Meghan Murphy and the silencing of women
The unholy alliance of trans activists and social-media censors is a threat to women’s freedom.
Twitter, despite its claims to the contrary, has never been a particularly friendly environment for freedom of speech. Over the past few years the social-media platform has expanded its ‘hate conduct policy’, banned controversial public figures from using its platform and has instituted a ‘sensitive media’ prompt, which asks tweeters to opt in to view content it deems questionable. But a recent change in its conduct policy has arguably turned Twitter’s hostility to open debate into an all-out war on freedom of expression.
Twitter now prohibits ‘targeted misgendering or deadnaming of transgender individuals’. For anyone who doesn’t know what ‘deadnaming’ means, it entails calling an individual who has transitioned by their original name, rather than the one they have chosen. So if you refuse to call Jack ‘Jill’, you could be in violation of Twitter’s new rules. The same goes for misgendering, such as calling someone a he, when they want to be known as she.
Twitter is clearly serious about enforcing its new policy. Meghan Murphy – a Canadian freelance journalist and editor of the popular Canadian website, ‘Feminist Current’ – has been permanently banned for allegedly ‘deadnaming’ a trans person. When discussing a story of a trans woman who was taking a bunch of beauticians to court for refusing to wax his balls, Murphy used the phrase ‘yeah it’s him’. This, Twitter argues, was the straw that broke the camel’s back: Murphy had previously been warned and temporarily suspended for saying such inflammatory things as ‘males can’t become female’.
Whatever your position on transgenderism, clamping down on discussion in this way is not the way to go. Some have hailed Twitter’s new policy guidelines as a victory. The online magazine Refinery 29 celebrated this clampdown on ‘abuse’. But it is hard to see how Murphy was being abusive in any meaningful sense of the word. She was banned for simply disagreeing with the idea that trans women are women and should be treated and addressed as such in all circumstances.
It is worth noting that (with some prominent exceptions) the vast majority of people who are being accused of transphobia, and being booted off certain online and offline platforms as a result, are women. And often they are guilty of little more than voicing an alternative opinion on what does and doesn’t constitute being female. In effect, women are being prohibited from talking about womanhood.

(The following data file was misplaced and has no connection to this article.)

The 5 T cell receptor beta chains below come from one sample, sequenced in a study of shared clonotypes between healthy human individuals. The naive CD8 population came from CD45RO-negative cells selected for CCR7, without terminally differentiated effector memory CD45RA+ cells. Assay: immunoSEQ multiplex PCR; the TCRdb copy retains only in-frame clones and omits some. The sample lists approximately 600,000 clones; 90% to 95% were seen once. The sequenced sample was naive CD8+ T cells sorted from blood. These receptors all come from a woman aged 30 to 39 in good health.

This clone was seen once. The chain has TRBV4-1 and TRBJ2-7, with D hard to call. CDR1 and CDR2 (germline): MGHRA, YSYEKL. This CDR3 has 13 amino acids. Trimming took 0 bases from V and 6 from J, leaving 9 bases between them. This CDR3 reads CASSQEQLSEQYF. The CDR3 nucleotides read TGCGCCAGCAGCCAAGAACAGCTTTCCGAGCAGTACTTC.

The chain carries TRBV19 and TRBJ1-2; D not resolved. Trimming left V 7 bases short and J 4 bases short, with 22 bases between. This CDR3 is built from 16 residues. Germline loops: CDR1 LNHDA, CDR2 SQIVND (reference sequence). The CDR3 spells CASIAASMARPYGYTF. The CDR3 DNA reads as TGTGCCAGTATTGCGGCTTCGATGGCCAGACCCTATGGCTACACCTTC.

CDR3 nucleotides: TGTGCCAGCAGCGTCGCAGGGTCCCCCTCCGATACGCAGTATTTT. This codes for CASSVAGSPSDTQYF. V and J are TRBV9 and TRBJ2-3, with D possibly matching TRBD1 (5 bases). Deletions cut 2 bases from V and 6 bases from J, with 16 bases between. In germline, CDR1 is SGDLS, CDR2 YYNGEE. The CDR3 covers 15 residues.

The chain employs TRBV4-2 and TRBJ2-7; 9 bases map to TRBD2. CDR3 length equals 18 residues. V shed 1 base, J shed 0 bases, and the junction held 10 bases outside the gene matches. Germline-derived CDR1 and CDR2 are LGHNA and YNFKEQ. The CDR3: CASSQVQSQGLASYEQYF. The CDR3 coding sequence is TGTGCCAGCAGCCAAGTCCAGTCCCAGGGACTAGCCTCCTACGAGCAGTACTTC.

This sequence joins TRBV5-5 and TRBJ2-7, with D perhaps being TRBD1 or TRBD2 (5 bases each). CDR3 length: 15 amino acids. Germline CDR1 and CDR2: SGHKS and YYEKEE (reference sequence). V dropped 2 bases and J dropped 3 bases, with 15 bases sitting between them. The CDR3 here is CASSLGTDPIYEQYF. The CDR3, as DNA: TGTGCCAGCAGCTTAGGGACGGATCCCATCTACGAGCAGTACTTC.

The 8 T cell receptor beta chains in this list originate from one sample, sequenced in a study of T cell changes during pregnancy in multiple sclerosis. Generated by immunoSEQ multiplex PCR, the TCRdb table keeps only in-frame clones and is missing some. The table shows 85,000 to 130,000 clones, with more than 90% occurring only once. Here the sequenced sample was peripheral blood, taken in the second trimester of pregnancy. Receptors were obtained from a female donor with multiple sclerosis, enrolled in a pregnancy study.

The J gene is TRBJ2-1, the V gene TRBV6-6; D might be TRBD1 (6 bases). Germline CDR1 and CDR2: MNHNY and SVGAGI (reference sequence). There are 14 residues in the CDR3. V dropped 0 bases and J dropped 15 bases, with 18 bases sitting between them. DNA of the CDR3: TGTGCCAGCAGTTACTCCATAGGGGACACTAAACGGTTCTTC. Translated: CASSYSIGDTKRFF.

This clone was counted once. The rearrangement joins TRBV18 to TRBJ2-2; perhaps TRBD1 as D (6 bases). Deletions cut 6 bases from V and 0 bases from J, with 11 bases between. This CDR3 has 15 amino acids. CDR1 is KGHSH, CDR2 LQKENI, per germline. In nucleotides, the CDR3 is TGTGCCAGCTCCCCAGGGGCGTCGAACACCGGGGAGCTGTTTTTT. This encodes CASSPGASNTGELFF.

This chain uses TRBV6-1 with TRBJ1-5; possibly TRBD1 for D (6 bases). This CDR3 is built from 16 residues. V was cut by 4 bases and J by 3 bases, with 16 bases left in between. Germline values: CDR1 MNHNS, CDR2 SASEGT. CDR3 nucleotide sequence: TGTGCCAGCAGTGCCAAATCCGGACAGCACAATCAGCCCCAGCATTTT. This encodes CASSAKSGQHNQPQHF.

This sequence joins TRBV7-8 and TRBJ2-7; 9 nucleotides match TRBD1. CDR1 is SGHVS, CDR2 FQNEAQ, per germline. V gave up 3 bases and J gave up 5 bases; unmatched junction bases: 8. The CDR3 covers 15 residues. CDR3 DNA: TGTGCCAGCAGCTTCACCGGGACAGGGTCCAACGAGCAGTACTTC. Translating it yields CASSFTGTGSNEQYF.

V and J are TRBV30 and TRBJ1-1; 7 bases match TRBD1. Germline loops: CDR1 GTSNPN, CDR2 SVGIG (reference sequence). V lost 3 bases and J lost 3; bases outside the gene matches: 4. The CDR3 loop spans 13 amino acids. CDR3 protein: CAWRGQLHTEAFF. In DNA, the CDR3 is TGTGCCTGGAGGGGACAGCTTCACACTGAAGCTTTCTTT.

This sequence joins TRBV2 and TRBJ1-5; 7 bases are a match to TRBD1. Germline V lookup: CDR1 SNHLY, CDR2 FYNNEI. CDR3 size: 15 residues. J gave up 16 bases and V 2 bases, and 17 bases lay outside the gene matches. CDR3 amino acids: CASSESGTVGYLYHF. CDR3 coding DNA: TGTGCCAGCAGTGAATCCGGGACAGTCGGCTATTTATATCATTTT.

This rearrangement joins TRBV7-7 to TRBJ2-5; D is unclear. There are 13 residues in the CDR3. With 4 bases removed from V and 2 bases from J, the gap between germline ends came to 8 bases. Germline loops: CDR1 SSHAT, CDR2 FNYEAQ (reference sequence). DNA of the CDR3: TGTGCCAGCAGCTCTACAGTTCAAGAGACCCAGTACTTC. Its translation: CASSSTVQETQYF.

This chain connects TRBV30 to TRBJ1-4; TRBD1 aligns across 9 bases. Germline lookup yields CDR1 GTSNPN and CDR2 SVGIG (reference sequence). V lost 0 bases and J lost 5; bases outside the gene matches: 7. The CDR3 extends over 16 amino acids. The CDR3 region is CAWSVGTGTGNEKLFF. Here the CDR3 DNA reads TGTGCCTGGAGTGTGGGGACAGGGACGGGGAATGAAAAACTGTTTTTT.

Trans activists insist that we accept the idea that a man is a woman, simply if he feels that way. So-called ‘self-identification’ is at the heart of the debate about the British government’s proposed changes to the Gender Recognition Act. Unsurprisingly, many people have found this view difficult to go along with. It is entirely legitimate for women like Meghan Murphy to query the idea that a man can turn into a woman simply by saying the magic words. Indeed, this is still the mainstream opinion. And yet, by Twitter’s standards, everything you have just read is abusive and should not be allowed to be uttered.
Twitter once claimed to be a space in which debate was democratised, allowing people from all corners of the world to engage in conversation about anything they like. But it has become an identity-politics playground, with the bullies dressed up as crusaders against ‘hate’. The irony here is that any woman who has ever written critically about trans politics knows what it is like to experience online abuse, primarily from those trans activists who claim to be so victimised.
Far from fighting to be heard, trans activists now have the support and protection of one of the biggest platforms for public debate in the 21st century. That leaves the rest of us, who want to talk about issues of gender and identity openly without being dismissed as bigots, without much power at all. It is time to call a spade a spade – this is censorship, and it must be stopped.
Ella Whelan is a spiked columnist and the author of What Women Want: Fun, Freedom and an End to Feminism.
Picture by: Wikimedia Commons
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